A male HDMI connector.
HDMI connections are the new darling of high definition audio/video systems. This type of connection, which is available on the newest models of HD TVs, game systems, and Blu-ray players, requires a cable that can run upwards of $50 to $100 at your local electronics store. But, is it really necessary to spend all that money on a cable? Read on to find out.
1. HDMI is a digital connection. This means that, in theory, an HDMI cable need only to be “good enough” to consistently and accurately send bits of information (ones and zeros) between two HDMI devices. The cable either transmits the signal, or it doesn’t.
This is different from component cables, in which a wider range of quality is apparent depending upon how well the cable shields signal quality. A well constructed cable will deliver a high quality picture. A poorly constructed cable will deliver a poor quality picture–but the picture still gets through.
2. However, contrary to this simple theory, dozens of different HDMI cables are available on the market, each boasting its own special gold-plated, signal-boosting, or “ultra high speed rating” design. To begin, let’s take a look at some common claims about HDMI cables and how they apply to average users.
Length is the biggest limitation in HDMI cable design. HDMI cables require extra shielding in lengths longer than about 6 to 10 feet. Without this extra shielding, longer cables are unable to transfer data between two devices at all. Therefore, a 25 foot cable will be significantly more expensive than a 6 foot cable.
If you only need to connect a TV to an immediately adjacent DVD player, then a 6 foot cable is plenty long enough for your needs, and at this length, a cheap unbranded cable will really perform just as well as any other.
However, if you need a longer cable, choose a manufacturer in whose quality you are confident. Monoprice and Blue Jeans Cables are relatively inexpensive online dealers who carry both short and long lengths of cables and who receive favorable customer reviews. (Links for all referenced websites are located below in the “Resources” section.)
Often a salesman will claim that you need a “120Hz” cable to really see high definition on your new equipment. The truth is–there’s no such thing as a “120Hz” cable. (See the audioholics link in “Resources.”)
There *are* different versions of HDMI (1.3 is the most current) and different categories of HDMI (Category 1 and Category 2). Technically, a Category 2 cable is necessary for a 1080p resolution on an HDTV, whereas a Category 1 cable is good enough for 720p or 1080i resolution TVs. But, even on a high end HDTV, most users will not notice a large difference between different versions and categories of HDMI cables.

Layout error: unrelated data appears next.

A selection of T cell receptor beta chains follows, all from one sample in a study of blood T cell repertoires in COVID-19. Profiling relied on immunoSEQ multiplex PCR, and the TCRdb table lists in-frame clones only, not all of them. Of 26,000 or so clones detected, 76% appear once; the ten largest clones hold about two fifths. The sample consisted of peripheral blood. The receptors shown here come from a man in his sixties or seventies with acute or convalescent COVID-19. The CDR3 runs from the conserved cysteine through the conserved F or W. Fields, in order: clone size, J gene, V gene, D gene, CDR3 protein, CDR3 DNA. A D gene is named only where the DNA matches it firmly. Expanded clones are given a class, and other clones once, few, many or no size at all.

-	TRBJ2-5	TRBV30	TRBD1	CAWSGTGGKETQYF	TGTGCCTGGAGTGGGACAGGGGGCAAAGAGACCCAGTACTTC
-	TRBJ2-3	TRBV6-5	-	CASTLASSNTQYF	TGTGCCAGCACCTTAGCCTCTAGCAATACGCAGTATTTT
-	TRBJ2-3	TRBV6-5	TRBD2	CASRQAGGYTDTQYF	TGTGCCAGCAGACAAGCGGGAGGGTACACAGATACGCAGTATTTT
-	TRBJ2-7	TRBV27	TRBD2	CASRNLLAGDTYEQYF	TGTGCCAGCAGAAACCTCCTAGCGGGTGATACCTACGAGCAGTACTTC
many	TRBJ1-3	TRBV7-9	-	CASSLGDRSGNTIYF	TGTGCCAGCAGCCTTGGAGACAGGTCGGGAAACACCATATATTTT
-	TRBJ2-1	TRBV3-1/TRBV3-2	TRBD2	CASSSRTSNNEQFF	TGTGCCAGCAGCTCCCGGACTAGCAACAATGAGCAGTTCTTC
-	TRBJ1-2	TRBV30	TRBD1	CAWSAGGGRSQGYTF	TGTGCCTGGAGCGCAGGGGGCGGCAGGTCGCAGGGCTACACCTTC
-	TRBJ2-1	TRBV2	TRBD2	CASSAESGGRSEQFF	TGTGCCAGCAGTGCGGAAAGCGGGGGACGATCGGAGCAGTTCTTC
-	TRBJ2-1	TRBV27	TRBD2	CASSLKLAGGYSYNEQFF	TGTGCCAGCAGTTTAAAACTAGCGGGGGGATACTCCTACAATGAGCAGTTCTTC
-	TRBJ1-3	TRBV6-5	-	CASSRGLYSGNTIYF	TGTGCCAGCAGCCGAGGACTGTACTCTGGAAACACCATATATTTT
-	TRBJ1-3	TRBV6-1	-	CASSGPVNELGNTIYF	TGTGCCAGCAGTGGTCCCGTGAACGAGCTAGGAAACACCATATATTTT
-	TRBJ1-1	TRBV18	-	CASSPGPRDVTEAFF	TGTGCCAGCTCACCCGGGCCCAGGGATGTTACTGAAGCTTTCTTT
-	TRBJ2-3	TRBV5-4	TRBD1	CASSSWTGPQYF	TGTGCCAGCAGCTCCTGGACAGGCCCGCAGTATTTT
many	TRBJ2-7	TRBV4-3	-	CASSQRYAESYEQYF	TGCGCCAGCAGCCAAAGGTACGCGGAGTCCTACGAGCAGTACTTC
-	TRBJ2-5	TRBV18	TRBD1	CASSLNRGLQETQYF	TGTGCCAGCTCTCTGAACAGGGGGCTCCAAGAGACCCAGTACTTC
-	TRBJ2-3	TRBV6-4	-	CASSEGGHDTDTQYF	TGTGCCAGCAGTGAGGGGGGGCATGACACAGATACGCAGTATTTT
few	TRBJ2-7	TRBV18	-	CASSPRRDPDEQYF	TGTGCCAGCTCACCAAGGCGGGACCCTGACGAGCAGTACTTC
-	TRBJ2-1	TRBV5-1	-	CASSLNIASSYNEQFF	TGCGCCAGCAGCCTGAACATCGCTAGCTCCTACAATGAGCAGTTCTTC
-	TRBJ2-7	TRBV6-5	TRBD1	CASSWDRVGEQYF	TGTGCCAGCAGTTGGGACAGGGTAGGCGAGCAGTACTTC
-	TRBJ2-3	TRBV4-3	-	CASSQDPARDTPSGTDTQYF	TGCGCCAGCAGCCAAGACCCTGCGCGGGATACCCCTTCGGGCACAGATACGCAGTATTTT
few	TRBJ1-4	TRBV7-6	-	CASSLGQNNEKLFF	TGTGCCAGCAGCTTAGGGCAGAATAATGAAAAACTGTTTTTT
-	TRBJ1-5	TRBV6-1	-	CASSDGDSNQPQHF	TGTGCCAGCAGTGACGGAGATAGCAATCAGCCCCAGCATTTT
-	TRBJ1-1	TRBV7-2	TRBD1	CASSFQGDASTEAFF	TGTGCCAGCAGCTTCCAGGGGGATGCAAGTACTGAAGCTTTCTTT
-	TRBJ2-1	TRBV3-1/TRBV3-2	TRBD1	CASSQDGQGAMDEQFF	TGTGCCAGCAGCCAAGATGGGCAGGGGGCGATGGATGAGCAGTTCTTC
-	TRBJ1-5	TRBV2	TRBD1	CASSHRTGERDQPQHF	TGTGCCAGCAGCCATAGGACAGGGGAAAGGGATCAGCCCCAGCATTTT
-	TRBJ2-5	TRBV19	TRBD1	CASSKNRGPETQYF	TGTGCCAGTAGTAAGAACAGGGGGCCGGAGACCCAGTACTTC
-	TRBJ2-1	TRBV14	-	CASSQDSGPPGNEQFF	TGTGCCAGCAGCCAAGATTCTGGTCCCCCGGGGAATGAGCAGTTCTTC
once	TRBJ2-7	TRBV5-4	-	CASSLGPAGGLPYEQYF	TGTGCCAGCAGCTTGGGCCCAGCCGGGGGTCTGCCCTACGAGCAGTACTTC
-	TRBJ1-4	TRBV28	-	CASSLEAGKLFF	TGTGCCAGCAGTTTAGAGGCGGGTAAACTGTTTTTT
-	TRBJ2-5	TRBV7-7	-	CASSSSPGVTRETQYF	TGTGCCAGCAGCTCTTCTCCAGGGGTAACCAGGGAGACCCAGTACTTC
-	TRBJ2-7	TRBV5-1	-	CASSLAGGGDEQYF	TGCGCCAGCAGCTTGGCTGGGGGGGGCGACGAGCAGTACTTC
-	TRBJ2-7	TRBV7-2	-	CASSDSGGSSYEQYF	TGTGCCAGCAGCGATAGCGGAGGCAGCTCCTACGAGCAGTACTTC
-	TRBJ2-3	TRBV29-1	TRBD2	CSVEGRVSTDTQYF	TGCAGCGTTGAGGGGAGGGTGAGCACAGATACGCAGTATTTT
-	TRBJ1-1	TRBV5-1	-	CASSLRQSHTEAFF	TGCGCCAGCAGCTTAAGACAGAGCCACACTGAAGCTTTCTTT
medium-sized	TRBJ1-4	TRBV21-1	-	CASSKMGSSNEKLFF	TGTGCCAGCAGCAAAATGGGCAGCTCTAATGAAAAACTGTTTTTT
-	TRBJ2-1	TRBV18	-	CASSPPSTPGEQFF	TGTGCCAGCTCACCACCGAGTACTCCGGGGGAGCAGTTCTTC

That said, a version 1.3 category 2 cable can be purchased inexpensively anyway: A 6 foot cable of this type runs for about $6 on Newegg and $10 on Amazon. (If you’re interested, you can find older versions for as little as $2 on eBay.)
If you expect to be moving your equipment frequently (e.g., taking the cables with you every day for your profession), the extra money spent on a more durable cable may be worth it. Monster brand cables are known for their quality construction (and notorious for their large price tags).
For the casual user, however, spending $70 on a Monster cable is overkill. If you just want to connect your Blu-ray player to the TV and tuck the cable out of sight, don’t worry about durability. In fact, online cables in the $10 range usually include manufacturer or seller’s replacement warranties. If you purchase from an online seller, you also have the benefit of reading reliability reviews posted by other buyers.
6. ***GOLD PLATING***
In the case of HDMI, gold plating will not significantly improve signal quality. However, gold plated cables will last longer–if only because gold never tarnishes. Gold plating alone does not warrant a significant difference in cable price.
7. ***BUYING LOCALLY***
If you prefer to buy locally, follow the advertisements in your local newspaper. Walmart and Target carry cables around $25; sometimes these go on sale. Cables at electronics stores like Best Buy or games stores like Game Stop are more expensive, often starting around $50.
The truth is, in most cases the average user will see no difference between a cheap, unbranded online cable and a $100 “premium” cable. If you just purchased a new HDTV and Blu-ray player and want to hook them together, buy a cable from a good dealer online and save some money.
For a six foot, version 2, hdmi 1.3 cable, you should not have to pay more than $10~15. Listings at Amazon, Newegg, and Monoprice all fall into this range and have good, consistent customer reviews.